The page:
Another favorite vessel is a Hairpin mug by Guten Co., a San Antonio company that makes their products by hand, professing on their website that they produce “simple products that work and last.”
My hairpin mug was a Christmas present from my friend, Claire, who shares my fondness for a pop of orange!
And moving to another material I love — enamel — my Boxcar mugs remind me of camping in the outdoors.
A vessel of a different sort, a Reg Barber knock box, a gift from Jim, replaced our Grindenstein knock box. The Grindenstein is small, sleek, and functional to be sure, but one cannot argue that the handcrafted sapele wood knock box with a stainless steel insert far surpasses the Grindenstein in counter worthy design and capacity.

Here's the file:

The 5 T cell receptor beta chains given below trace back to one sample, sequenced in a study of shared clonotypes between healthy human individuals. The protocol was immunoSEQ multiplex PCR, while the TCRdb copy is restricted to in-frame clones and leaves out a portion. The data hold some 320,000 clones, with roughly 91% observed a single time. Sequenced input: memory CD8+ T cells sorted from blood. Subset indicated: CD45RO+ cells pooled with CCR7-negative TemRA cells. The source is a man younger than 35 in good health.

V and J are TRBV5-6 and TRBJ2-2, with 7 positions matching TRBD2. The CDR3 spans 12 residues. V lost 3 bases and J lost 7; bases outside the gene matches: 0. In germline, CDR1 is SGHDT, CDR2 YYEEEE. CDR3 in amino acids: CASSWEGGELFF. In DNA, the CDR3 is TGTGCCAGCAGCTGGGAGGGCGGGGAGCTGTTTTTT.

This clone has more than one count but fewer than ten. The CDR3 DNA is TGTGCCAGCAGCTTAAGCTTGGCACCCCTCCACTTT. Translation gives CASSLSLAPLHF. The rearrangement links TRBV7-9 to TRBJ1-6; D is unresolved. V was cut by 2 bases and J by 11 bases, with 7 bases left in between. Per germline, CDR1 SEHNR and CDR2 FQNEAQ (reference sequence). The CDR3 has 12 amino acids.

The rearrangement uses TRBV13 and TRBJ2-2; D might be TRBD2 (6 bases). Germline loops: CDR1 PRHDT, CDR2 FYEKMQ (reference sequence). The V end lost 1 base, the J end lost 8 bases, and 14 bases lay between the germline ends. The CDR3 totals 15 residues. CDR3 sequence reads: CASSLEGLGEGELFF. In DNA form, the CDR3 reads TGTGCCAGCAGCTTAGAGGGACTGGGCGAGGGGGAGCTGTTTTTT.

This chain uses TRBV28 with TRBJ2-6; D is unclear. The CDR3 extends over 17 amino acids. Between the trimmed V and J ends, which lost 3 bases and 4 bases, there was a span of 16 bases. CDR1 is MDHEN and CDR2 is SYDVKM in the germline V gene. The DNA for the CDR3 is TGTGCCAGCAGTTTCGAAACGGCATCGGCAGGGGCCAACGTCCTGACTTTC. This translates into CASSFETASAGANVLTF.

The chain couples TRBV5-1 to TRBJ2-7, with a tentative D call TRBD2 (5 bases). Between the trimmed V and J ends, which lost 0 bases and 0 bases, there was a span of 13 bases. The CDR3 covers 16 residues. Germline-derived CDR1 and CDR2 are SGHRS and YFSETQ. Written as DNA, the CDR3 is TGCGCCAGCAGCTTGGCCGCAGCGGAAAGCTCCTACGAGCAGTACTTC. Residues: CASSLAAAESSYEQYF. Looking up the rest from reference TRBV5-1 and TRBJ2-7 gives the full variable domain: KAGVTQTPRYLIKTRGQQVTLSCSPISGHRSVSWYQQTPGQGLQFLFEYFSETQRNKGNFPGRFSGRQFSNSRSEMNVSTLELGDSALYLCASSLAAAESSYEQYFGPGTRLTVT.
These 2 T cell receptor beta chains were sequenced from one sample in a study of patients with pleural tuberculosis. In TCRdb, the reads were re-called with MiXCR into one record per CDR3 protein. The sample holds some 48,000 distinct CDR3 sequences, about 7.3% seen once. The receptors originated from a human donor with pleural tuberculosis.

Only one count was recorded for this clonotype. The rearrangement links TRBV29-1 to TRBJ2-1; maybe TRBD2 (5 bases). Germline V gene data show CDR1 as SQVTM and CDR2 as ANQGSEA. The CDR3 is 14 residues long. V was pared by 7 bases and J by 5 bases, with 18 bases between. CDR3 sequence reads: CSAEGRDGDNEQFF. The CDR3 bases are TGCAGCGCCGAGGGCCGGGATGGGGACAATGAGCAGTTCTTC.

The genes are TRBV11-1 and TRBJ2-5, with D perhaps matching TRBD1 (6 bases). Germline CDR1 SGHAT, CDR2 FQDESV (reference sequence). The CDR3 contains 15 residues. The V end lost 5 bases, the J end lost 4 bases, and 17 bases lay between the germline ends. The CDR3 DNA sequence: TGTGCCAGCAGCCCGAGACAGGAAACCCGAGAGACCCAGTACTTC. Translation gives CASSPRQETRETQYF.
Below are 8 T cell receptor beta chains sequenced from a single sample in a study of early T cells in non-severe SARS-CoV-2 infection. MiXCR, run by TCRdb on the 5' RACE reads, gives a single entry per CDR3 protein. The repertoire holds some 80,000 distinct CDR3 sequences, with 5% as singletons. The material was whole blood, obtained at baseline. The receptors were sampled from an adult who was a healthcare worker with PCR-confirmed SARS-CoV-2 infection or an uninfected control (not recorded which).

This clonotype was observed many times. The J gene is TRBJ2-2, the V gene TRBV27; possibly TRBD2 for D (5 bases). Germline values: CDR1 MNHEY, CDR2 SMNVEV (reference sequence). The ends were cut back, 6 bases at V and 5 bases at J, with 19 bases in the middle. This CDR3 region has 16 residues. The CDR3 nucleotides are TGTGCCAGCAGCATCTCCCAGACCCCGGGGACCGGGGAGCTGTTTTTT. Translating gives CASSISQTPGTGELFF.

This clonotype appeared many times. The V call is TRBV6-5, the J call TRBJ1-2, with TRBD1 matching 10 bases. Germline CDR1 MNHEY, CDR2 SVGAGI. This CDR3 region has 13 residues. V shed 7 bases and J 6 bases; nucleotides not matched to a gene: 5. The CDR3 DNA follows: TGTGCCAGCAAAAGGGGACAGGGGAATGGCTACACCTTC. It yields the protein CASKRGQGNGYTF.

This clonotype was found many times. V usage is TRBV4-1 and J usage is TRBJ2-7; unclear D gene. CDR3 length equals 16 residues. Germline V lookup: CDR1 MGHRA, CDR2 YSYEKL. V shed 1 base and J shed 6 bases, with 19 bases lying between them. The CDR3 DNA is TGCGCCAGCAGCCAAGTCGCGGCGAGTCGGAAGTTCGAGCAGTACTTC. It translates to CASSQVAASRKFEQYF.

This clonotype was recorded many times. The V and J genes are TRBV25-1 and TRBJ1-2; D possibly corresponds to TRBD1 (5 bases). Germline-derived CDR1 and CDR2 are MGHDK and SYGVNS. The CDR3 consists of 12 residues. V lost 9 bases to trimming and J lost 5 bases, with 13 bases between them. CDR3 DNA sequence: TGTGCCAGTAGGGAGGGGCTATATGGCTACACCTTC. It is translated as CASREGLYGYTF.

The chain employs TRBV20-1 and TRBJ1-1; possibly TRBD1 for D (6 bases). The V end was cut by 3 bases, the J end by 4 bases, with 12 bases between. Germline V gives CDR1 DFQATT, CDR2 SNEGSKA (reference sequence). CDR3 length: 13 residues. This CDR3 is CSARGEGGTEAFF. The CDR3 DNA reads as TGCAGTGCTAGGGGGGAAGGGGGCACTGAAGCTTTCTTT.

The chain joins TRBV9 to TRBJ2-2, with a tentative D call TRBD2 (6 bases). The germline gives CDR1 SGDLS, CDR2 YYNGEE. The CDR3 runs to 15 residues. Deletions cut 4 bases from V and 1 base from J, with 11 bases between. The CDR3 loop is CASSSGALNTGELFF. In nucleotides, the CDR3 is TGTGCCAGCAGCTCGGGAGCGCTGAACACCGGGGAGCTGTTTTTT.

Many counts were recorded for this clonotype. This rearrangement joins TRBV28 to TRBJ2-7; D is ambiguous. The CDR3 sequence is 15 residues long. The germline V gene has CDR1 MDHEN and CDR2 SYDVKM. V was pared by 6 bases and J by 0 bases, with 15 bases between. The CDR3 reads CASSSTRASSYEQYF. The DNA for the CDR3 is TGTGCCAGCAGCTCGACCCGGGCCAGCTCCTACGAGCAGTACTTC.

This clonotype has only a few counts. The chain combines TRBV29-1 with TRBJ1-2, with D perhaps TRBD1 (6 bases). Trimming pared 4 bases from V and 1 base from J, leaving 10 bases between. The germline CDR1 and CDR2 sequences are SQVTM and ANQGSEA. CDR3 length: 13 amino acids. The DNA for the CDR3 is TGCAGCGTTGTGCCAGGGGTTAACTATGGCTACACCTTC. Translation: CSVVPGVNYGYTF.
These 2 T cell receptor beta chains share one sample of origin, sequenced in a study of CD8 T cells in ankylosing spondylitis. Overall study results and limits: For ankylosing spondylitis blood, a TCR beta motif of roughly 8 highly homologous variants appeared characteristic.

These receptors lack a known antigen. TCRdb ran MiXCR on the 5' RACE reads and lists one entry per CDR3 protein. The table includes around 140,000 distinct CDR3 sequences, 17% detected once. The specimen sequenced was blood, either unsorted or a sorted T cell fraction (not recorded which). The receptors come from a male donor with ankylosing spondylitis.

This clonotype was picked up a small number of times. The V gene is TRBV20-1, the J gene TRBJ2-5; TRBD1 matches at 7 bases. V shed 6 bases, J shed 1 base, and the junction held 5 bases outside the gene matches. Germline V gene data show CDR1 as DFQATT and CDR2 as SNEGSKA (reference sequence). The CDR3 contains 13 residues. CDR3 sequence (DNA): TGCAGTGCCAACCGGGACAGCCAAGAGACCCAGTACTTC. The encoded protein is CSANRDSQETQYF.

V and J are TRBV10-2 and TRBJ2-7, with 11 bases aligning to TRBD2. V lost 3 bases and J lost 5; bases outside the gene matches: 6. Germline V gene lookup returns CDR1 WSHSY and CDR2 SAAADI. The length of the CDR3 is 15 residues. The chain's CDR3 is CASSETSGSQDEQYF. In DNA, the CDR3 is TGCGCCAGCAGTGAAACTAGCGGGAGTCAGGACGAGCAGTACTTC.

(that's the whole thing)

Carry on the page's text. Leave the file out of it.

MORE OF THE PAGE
Again, if you told me a few years ago that any of that former paragraph mattered at all, I would have again rolled my eyes and not believed a word of the claim.
Again, trust me, there is a certain satisfying feeling in starting the day with a solid whack to expel a puck of espresso grounds. Sounds crazy, I know, but there is a lift in your spirit from the thunk.
My espresso machine at the ranch sits in a bare corner of the kitchen, with no room for my coffee products without stretching across the counter.
I needed a place to stash my coffee stuff.
I designed the kitchen with no upper cabinets — a look I love that fits my simple style,
a look that highlights the limestone wall with German smear mortar — a method used throughout the ranch house complex and inspired by the historic German structures found in Comfort and across the Texas hill country,
and a look that complements the other side of the single room floor plan of the main ranch house.
Fewer cabinets mean storage is limited, which drives paring down kitchen gadgets to essentials only (my kids don’t understand not having a microwave at the ranch)… except when it comes to my coffee stuff.